The low FODMAP diet is a strange name but effective strategy for helping with digestive issues.
Do you suffer from gastrointestinal issues? Are you constantly looking for a new way to help ease you through your worst symptoms? If this sounds like you then maybe the low FODMAP diet is something that you need to try.
If you are like many people who suffer from IBS or other related digestive conditions, then you may feel as if you have tried everything. Though there are a whole host of medications out there that address the symptoms, sometimes it helps to get back to basics and find out what is causing your digestive distress.
Let’s start by understanding what the term FODMAP is before we delve into the essentials of this diet. So let’s break it down for easier understanding so that you know what the FODMAP acronym means.
What does that mean in plain English? These FODMAP’s are a collection of molecules found within food that are easily fermentable and difficult to absorb for some people, these fermentable molecules can also provide a fuel source for bacteria in the small intestine, this is known as SIBO and one of the main causes of your gut problems.
When these molecules have difficulty in being absorbed in the small intestine this is what causes the IBS symptoms like gas, bloating, constipation and diarrhea as the unwanted bacteria in the small intestine use these fermentable FODMAP’s as a food source.
In someone who has a healthy digestive tract these molecules continue through the small intestine until they get to the large intestine where they can act as a viable food source for the beneficial bacteria that live there.
Essentially what the Low FODMAP diet does is remove the foods that contain these molecules. You have to recognize that this list of foods can be quite significant but the good news is that it is a short term “experiment” and not a long term diet.
The benefits far outweigh the difficulty in eliminating these foods though. You start off by eliminating the foods on Low FODMAP list to see how your body reacts.
You are going to approach this diet in phases. So at first the Low FODMAP diet will be rather restrictive. You want to essentially give your gut a chance to rest and recuperate from potentially years of digestion challenges. Once you have allowed the gut time to rest, then you may slowly add in certain foods to see how your body reacts.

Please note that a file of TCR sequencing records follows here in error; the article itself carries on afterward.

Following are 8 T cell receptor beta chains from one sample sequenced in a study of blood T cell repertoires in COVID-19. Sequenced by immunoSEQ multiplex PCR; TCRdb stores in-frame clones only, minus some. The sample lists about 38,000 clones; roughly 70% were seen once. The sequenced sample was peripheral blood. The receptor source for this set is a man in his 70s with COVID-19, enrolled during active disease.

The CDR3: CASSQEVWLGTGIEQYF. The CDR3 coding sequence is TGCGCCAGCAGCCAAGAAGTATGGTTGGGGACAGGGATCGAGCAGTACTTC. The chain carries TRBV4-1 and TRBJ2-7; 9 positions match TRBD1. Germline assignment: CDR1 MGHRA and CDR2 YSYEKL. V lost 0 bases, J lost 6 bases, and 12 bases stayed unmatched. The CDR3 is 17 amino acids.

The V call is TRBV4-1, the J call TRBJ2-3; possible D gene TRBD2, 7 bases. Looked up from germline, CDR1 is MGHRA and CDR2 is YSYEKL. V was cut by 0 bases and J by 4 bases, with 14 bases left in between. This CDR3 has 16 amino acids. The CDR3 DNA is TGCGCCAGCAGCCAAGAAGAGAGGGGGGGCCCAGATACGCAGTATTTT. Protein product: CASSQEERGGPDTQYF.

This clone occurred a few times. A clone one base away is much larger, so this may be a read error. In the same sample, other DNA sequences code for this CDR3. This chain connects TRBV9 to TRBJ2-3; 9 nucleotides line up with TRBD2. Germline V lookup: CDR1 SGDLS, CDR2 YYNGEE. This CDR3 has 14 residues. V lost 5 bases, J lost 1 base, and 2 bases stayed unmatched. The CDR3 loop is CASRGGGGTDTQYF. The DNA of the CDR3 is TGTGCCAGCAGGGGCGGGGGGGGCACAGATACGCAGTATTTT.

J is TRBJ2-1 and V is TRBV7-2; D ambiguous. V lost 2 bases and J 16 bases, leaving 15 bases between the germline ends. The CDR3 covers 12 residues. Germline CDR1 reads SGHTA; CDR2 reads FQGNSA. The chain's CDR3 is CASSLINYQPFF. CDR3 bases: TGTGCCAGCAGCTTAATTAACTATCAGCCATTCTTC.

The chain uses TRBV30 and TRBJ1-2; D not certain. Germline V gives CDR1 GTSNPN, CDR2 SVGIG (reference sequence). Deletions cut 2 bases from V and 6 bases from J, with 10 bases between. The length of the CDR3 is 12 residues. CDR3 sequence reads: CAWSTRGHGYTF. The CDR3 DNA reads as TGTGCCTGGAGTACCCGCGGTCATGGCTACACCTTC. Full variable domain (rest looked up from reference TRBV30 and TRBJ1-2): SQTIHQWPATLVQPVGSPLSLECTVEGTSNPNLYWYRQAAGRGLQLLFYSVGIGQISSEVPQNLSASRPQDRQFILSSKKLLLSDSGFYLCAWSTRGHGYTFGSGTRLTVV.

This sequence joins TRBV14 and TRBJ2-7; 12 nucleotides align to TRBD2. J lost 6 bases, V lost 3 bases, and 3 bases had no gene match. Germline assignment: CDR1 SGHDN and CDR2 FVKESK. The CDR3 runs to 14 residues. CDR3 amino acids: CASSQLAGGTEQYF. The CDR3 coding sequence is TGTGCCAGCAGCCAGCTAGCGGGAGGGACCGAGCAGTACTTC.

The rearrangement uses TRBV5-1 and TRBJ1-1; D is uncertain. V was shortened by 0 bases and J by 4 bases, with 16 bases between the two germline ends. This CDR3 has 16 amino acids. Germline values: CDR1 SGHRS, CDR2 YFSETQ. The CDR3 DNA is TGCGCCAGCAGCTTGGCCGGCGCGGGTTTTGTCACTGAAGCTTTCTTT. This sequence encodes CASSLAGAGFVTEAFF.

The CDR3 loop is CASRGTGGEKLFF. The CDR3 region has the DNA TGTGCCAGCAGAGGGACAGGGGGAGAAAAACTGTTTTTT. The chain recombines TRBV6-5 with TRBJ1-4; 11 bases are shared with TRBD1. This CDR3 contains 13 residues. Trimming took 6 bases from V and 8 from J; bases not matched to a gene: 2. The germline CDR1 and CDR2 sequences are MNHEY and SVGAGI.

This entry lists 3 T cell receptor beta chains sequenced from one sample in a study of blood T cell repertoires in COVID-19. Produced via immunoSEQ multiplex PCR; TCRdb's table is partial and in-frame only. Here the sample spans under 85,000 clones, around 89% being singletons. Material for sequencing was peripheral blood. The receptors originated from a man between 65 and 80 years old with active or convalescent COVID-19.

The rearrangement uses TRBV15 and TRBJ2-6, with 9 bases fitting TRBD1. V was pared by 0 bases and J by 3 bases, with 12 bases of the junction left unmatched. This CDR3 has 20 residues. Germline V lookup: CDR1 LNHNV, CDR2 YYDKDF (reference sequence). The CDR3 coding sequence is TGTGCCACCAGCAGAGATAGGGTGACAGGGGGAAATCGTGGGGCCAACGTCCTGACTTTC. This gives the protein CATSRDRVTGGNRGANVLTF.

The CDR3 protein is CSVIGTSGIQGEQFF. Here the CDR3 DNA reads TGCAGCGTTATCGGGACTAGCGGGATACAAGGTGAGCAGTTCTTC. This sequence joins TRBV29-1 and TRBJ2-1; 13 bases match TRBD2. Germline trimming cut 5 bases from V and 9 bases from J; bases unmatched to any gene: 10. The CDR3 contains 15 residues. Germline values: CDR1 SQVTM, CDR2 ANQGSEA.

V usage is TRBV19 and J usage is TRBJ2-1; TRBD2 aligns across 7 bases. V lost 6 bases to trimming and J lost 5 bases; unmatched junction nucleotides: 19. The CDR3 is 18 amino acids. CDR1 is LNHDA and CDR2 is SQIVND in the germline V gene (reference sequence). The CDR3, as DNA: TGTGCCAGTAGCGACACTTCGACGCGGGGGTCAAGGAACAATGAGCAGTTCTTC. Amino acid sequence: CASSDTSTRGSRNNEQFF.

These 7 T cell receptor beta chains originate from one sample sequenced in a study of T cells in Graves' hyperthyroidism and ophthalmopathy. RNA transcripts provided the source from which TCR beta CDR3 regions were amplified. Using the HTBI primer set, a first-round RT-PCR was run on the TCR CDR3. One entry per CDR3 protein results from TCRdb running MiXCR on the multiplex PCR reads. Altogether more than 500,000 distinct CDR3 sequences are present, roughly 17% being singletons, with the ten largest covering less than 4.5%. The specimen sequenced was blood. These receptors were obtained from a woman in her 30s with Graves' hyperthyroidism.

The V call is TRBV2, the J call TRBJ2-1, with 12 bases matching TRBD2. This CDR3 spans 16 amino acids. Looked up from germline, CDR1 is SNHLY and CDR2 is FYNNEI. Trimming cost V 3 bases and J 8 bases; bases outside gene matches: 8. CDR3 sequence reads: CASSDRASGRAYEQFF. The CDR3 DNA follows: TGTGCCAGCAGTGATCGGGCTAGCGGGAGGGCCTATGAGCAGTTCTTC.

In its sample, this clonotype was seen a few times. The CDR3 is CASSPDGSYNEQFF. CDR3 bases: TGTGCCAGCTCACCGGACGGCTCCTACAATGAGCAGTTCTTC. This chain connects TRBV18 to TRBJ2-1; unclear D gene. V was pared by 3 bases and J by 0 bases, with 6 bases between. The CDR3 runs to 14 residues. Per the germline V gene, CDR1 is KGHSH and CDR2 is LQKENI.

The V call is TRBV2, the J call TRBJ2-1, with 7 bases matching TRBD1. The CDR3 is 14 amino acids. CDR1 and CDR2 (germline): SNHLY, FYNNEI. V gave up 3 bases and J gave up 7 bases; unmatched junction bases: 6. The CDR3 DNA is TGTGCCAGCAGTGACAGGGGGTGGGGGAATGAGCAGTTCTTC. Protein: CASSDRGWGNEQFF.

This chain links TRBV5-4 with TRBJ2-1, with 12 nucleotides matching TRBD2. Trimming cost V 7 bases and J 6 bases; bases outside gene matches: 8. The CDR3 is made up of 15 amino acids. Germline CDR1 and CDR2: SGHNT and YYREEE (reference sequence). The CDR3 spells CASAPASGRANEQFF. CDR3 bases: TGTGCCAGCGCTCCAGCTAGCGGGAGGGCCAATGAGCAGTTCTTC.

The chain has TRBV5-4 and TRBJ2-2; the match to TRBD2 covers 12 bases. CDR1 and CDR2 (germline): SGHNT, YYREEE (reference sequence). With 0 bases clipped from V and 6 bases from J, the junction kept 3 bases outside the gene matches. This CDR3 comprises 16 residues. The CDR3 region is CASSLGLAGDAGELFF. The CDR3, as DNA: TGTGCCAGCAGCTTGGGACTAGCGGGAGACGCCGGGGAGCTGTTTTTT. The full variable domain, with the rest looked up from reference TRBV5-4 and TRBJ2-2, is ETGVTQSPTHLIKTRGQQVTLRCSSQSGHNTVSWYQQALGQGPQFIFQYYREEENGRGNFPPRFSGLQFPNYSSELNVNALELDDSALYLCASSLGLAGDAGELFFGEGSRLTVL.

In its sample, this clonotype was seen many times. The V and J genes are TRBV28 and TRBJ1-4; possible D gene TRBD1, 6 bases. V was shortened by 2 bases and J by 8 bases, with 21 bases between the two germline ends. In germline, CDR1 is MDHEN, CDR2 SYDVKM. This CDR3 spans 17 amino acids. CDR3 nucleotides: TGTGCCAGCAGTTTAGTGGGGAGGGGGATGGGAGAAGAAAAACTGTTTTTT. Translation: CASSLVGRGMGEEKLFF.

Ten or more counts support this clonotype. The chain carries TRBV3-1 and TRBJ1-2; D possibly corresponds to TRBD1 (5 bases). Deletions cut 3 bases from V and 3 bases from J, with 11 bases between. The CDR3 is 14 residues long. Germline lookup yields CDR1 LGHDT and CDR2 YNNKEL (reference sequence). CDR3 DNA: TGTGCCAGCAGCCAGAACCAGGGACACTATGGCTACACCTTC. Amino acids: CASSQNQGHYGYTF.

Start by understanding where FODMAPs exist, and then you can determine what you need to eliminate. Again this will be done in phases and some of these foods may be eliminated for the short term, but you must first understand what the potentially problematic foods are.
• Excess Fructose: High fructose corn syrup, honey, and some fruits such as apples, watermelon, and mango
• Lactose: Dairy products including milk, ice cream, yogurt, and soft cheeses such as ricotta, cottage, and cream cheese
• Fructans: Garlic, onions, artichokes, and grains such as rye, barley, and wheat. This will also include prebiotic supplements.
• Galacto-Oligosaccharides (GOS): Beans and lentils
• Polyols: Mushrooms and fruits such as apricots, nectarines, plus, and pears
This is a list that shows you in a snapshot what you have to cut out to make this work. Then it goes into two phases so that you can rest the gut and allow it to reset. Everyone will react to these foods differently, and so the Low FODMAP diet helps you to pinpoint what may be contributing the most to your discomfort. You know the foods, now let’s see how the phases break down.